Why even link to it? Oh right, because "separsons" is probably the same person as the "Sarah Parsons" who wrote the blog post in the first place.

The real issue (1)

dpilot (134227) | more than 4 years ago | (#32378164)

Is it about making food better, or making food more profitable.

Sometimes those two interests align, but many times they don't

Profitability as the highest, if not only motive has done a lot to strengthen the distrust of genetically modified food.

Good Omens (0)

Anonymous Coward | more than 4 years ago | (#32378192)

This all reminds me of Good Omens, where one of the 4 horsemen of the apocalypse comes out with a line of diet foods that taste as good as the real thing, but have absolutely no nutritional value - so the people waste away enjoying their favorite foods to the end.

Star Trek food! (0)

Anonymous Coward | more than 4 years ago | (#32378208)

So that's how Deanna Troi stayed so thin while eating all those double chocolate sundaes. :)

The answer is sadly too clear... (1)

VShael (62735) | more than 4 years ago | (#32378218)

Sure it *could* make healthier and tastier food, but where's the profit in that?

Monsanto could have made genetically modified wheat that produced more food.
But no, that discovery was done by a man who was more interested in solving hunger, than attaining personal profit. (Norman Borlaug, greatest human being in history.)

Monsanto would rather introduce the whole "Defective by design" element into the food chain.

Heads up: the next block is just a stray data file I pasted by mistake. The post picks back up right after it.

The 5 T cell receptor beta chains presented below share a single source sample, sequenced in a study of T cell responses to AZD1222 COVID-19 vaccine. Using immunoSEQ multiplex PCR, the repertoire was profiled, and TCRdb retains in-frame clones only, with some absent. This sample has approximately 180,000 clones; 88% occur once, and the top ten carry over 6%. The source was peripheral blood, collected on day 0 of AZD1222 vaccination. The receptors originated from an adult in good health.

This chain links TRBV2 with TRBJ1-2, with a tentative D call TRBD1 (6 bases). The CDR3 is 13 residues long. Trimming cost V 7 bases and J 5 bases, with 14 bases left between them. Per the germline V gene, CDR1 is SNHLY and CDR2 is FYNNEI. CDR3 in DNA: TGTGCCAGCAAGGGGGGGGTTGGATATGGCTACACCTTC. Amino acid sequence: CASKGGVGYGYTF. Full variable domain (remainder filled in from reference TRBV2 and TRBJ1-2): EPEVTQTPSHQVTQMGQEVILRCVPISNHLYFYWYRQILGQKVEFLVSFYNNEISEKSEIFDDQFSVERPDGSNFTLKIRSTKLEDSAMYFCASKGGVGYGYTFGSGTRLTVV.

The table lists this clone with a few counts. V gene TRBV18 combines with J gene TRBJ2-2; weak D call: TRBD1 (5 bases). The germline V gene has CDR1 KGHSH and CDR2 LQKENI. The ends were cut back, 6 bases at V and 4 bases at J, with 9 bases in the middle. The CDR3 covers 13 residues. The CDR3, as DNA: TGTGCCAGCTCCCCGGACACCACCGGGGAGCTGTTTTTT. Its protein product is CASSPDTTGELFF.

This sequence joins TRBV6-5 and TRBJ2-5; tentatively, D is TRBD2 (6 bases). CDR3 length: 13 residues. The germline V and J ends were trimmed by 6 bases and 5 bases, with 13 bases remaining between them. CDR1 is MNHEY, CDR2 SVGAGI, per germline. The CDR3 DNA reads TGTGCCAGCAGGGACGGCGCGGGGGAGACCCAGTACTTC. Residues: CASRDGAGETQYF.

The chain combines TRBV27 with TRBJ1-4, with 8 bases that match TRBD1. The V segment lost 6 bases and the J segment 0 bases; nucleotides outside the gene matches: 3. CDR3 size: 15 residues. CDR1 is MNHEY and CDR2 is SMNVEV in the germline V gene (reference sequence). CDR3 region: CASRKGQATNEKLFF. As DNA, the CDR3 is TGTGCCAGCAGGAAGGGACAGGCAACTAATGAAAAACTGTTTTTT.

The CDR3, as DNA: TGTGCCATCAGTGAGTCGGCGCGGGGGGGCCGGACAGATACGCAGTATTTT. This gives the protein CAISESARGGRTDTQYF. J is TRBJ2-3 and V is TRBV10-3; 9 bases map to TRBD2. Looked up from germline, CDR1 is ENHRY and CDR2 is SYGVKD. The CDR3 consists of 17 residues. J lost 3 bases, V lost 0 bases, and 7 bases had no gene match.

low-fat mayonnaise taste like the real thing (1)

wiredog (43288) | more than 4 years ago | (#32378246)

Yeah, but can they give it the taste and consistency of Kraft Extra Heavy Mayo [kraftfoodservice.com] ? Available from Amazon! [amazon.com]

I have news for you... (3, Informative)

2names (531755) | more than 4 years ago | (#32378270)

It's ALL Franken-food, every damn bit of it. If you don't grow it yourself it has been modified. In some cases, you can't even rely on the purity of the food you grow yourself because the seeds or starter plants have been modified.

I'll take a nano burger (2, Funny)

PPH (736903) | more than 4 years ago | (#32378276)

Could you super size that for me?

Anyone remember spermicidal GMO Corn? (5, Interesting)

Anonymous Coward | more than 4 years ago | (#32378284)

Epicyte created corn in 2001 that has spermicidal properties.

In San Diego, a small, privately-owned bio tech company, Epicyte, held a press conference in September 2001. Epicyte reported that they had successfully created the ultimate GMO crop-- contraceptive corn. To do it they had taken antibodies from women with a rare condition known as immune infertility, isolated the genes that regulated the manufacture of those infertility antibodies, and, using genetic engineering techniques, had inserted the genes into ordinary corn plants.

“We have a hothouse filled with corn plants that make anti-sperm antibodies,” boasted Epicyte President, Mitch Hein.

Lovely.... I am sure the population control advocates will demand this be given as part of food aid to developing countries.

diet food? (3, Interesting)

Lumpy (12016) | more than 4 years ago | (#32378288)

Diet food already tastes like the real thing. All my veggies taste real.

All my whole grain foods all taste real...

Oh wait, simulated chemical created chocolate cake and high fructose corn syrup laden junk? Is that what they are trying to make taste better?

How about simply not eating that trash?

Re:diet food? (0, Flamebait)

bnenning (58349) | more than 4 years ago | (#32378528)

Food purity is the new "I don't have a TV".

The first Borg spawn... (1)

Hylandr (813770) | more than 4 years ago | (#32378598)

We are the Borg. Lower your proteins and surrender your nucleotides. We will add our biological and technological distinctiveness to your own. Your food-culture will mutate into random and exciting directions. Resistance is futile.

- Dan.